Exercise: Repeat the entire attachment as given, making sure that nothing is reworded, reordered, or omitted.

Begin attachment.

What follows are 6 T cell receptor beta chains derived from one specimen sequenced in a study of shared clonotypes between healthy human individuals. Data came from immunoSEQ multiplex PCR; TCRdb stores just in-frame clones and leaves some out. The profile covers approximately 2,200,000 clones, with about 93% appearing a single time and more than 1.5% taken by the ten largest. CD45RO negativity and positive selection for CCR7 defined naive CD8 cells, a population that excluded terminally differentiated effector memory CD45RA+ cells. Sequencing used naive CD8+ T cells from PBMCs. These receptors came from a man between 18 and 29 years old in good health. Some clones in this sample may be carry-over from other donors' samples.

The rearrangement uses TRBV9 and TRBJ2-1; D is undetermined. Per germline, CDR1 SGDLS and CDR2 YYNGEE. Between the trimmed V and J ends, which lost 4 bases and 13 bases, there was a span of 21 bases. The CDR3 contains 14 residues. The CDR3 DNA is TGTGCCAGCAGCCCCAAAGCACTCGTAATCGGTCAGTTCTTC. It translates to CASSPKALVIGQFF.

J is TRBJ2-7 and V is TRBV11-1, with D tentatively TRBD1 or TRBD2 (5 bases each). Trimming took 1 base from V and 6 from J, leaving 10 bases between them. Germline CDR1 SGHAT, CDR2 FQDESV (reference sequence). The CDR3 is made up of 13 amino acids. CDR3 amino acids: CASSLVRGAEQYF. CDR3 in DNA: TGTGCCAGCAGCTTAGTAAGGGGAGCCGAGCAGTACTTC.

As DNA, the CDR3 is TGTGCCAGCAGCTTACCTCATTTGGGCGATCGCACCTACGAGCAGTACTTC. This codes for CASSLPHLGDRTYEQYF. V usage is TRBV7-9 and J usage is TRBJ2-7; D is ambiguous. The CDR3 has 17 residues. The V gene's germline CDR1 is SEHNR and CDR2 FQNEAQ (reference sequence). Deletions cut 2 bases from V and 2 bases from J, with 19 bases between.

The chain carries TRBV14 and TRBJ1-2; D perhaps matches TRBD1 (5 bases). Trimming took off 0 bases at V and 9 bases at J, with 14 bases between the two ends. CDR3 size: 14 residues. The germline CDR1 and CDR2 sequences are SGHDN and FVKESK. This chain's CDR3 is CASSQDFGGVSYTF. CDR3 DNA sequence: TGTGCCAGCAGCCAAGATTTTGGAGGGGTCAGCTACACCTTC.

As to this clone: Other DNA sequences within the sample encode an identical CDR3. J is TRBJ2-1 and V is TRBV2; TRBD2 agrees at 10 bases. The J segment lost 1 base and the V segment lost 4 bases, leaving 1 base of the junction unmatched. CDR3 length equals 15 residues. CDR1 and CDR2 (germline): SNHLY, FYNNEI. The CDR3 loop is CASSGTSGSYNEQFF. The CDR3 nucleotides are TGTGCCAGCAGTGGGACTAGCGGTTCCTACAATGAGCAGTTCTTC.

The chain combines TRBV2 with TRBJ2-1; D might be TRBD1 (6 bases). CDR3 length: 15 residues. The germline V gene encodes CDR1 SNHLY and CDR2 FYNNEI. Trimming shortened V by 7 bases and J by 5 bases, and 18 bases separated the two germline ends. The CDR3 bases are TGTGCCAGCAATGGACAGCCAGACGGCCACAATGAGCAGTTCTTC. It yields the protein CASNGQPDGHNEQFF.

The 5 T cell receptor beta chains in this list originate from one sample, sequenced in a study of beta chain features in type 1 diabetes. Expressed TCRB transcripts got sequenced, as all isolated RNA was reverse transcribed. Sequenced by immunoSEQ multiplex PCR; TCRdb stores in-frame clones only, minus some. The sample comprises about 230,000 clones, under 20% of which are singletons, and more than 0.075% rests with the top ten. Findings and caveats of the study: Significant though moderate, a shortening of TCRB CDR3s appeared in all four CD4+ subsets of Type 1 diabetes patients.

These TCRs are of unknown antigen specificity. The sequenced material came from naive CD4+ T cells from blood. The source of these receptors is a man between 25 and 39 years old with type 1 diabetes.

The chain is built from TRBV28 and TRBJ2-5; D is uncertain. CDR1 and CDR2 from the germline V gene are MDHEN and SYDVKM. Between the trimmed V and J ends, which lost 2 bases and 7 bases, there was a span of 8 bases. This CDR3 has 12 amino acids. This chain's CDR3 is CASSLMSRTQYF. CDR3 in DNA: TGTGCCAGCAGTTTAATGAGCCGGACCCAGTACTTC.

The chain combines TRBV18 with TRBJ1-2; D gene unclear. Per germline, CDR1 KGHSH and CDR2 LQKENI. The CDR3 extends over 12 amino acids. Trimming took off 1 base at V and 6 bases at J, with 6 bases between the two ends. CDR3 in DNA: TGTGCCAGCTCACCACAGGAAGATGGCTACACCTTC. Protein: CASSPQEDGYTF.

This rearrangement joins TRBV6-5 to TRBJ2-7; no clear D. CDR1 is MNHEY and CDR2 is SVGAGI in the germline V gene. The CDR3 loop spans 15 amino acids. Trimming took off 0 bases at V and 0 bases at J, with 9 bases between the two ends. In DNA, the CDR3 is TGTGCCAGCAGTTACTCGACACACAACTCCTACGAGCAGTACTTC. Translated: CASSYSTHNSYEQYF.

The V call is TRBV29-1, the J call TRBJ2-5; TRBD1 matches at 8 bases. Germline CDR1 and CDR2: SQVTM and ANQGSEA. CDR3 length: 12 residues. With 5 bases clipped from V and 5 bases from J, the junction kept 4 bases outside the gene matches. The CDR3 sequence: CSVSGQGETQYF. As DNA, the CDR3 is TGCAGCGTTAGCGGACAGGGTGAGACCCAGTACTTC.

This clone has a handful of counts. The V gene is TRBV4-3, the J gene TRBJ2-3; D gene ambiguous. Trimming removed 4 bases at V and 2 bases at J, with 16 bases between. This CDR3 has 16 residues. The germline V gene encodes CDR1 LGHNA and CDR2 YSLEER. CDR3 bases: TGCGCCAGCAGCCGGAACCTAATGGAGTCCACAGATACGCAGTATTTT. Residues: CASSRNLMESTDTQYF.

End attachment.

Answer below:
What follows are 6 T cell receptor beta chains derived from one specimen sequenced in a study of shared clonotypes between healthy human individuals. Data came from immunoSEQ multiplex PCR; TCRdb stores just in-frame clones and leaves some out. The profile covers approximately 2,200,000 clones, with about 93% appearing a single time and more than 1.5% taken by the ten largest. CD45RO negativity and positive selection for CCR7 defined naive CD8 cells, a population that excluded terminally differentiated effector memory CD45RA+ cells. Sequencing used naive CD8+ T cells from PBMCs. These receptors came from a man between 18 and 29 years old in good health. Some clones in this sample may be carry-over from other donors' samples.

The rearrangement uses TRBV9 and TRBJ2-1; D is undetermined. Per germline, CDR1 SGDLS and CDR2 YYNGEE. Between the trimmed V and J ends, which lost 4 bases and 13 bases, there was a span of 21 bases. The CDR3 contains 14 residues. The CDR3 DNA is TGTGCCAGCAGCCCCAAAGCACTCGTAATCGGTCAGTTCTTC. It translates to CASSPKALVIGQFF.

J is TRBJ2-7 and V is TRBV11-1, with D tentatively TRBD1 or TRBD2 (5 bases each). Trimming took 1 base from V and 6 from J, leaving 10 bases between them. Germline CDR1 SGHAT, CDR2 FQDESV (reference sequence). The CDR3 is made up of 13 amino acids. CDR3 amino acids: CASSLVRGAEQYF. CDR3 in DNA: TGTGCCAGCAGCTTAGTAAGGGGAGCCGAGCAGTACTTC.

As DNA, the CDR3 is TGTGCCAGCAGCTTACCTCATTTGGGCGATCGCACCTACGAGCAGTACTTC. This codes for CASSLPHLGDRTYEQYF. V usage is TRBV7-9 and J usage is TRBJ2-7; D is ambiguous. The CDR3 has 17 residues. The V gene's germline CDR1 is SEHNR and CDR2 FQNEAQ (reference sequence). Deletions cut 2 bases from V and 2 bases from J, with 19 bases between.

The chain carries TRBV14 and TRBJ1-2; D perhaps matches TRBD1 (5 bases). Trimming took off 0 bases at V and 9 bases at J, with 14 bases between the two ends. CDR3 size: 14 residues. The germline CDR1 and CDR2 sequences are SGHDN and FVKESK. This chain's CDR3 is CASSQDFGGVSYTF. CDR3 DNA sequence: TGTGCCAGCAGCCAAGATTTTGGAGGGGTCAGCTACACCTTC.

As to this clone: Other DNA sequences within the sample encode an identical CDR3. J is TRBJ2-1 and V is TRBV2; TRBD2 agrees at 10 bases. The J segment lost 1 base and the V segment lost 4 bases, leaving 1 base of the junction unmatched. CDR3 length equals 15 residues. CDR1 and CDR2 (germline): SNHLY, FYNNEI. The CDR3 loop is CASSGTSGSYNEQFF. The CDR3 nucleotides are TGTGCCAGCAGTGGGACTAGCGGTTCCTACAATGAGCAGTTCTTC.

The chain combines TRBV2 with TRBJ2-1; D might be TRBD1 (6 bases). CDR3 length: 15 residues. The germline V gene encodes CDR1 SNHLY and CDR2 FYNNEI. Trimming shortened V by 7 bases and J by 5 bases, and 18 bases separated the two germline ends. The CDR3 bases are TGTGCCAGCAATGGACAGCCAGACGGCCACAATGAGCAGTTCTTC. It yields the protein CASNGQPDGHNEQFF.

The 5 T cell receptor beta chains in this list originate from one sample, sequenced in a study of beta chain features in type 1 diabetes. Expressed TCRB transcripts got sequenced, as all isolated RNA was reverse transcribed. Sequenced by immunoSEQ multiplex PCR; TCRdb stores in-frame clones only, minus some. The sample comprises about 230,000 clones, under 20% of which are singletons, and more than 0.075% rests with the top ten. Findings and caveats of the study: Significant though moderate, a shortening of TCRB CDR3s appeared in all four CD4+ subsets of Type 1 diabetes patients.

These TCRs are of unknown antigen specificity. The sequenced material came from naive CD4+ T cells from blood. The source of these receptors is a man between 25 and 39 years old with type 1 diabetes.

The chain is built from TRBV28 and TRBJ2-5; D is uncertain. CDR1 and CDR2 from the germline V gene are MDHEN and SYDVKM. Between the trimmed V and J ends, which lost 2 bases and 7 bases, there was a span of 8 bases. This CDR3 has 12 amino acids. This chain's CDR3 is CASSLMSRTQYF. CDR3 in DNA: TGTGCCAGCAGTTTAATGAGCCGGACCCAGTACTTC.

The chain combines TRBV18 with TRBJ1-2; D gene unclear. Per germline, CDR1 KGHSH and CDR2 LQKENI. The CDR3 extends over 12 amino acids. Trimming took off 1 base at V and 6 bases at J, with 6 bases between the two ends. CDR3 in DNA: TGTGCCAGCTCACCACAGGAAGATGGCTACACCTTC. Protein: CASSPQEDGYTF.

This rearrangement joins TRBV6-5 to TRBJ2-7; no clear D. CDR1 is MNHEY and CDR2 is SVGAGI in the germline V gene. The CDR3 loop spans 15 amino acids. Trimming took off 0 bases at V and 0 bases at J, with 9 bases between the two ends. In DNA, the CDR3 is TGTGCCAGCAGTTACTCGACACACAACTCCTACGAGCAGTACTTC. Translated: CASSYSTHNSYEQYF.

The V call is TRBV29-1, the J call TRBJ2-5; TRBD1 matches at 8 bases. Germline CDR1 and CDR2: SQVTM and ANQGSEA. CDR3 length: 12 residues. With 5 bases clipped from V and 5 bases from J, the junction kept 4 bases outside the gene matches. The CDR3 sequence: CSVSGQGETQYF. As DNA, the CDR3 is TGCAGCGTTAGCGGACAGGGTGAGACCCAGTACTTC.

This clone has a handful of counts. The V gene is TRBV4-3, the J gene TRBJ2-3; D gene ambiguous. Trimming removed 4 bases at V and 2 bases at J, with 16 bases between. This CDR3 has 16 residues. The germline V gene encodes CDR1 LGHNA and CDR2 YSLEER. CDR3 bases: TGCGCCAGCAGCCGGAACCTAATGGAGTCCACAGATACGCAGTATTTT. Residues: CASSRNLMESTDTQYF.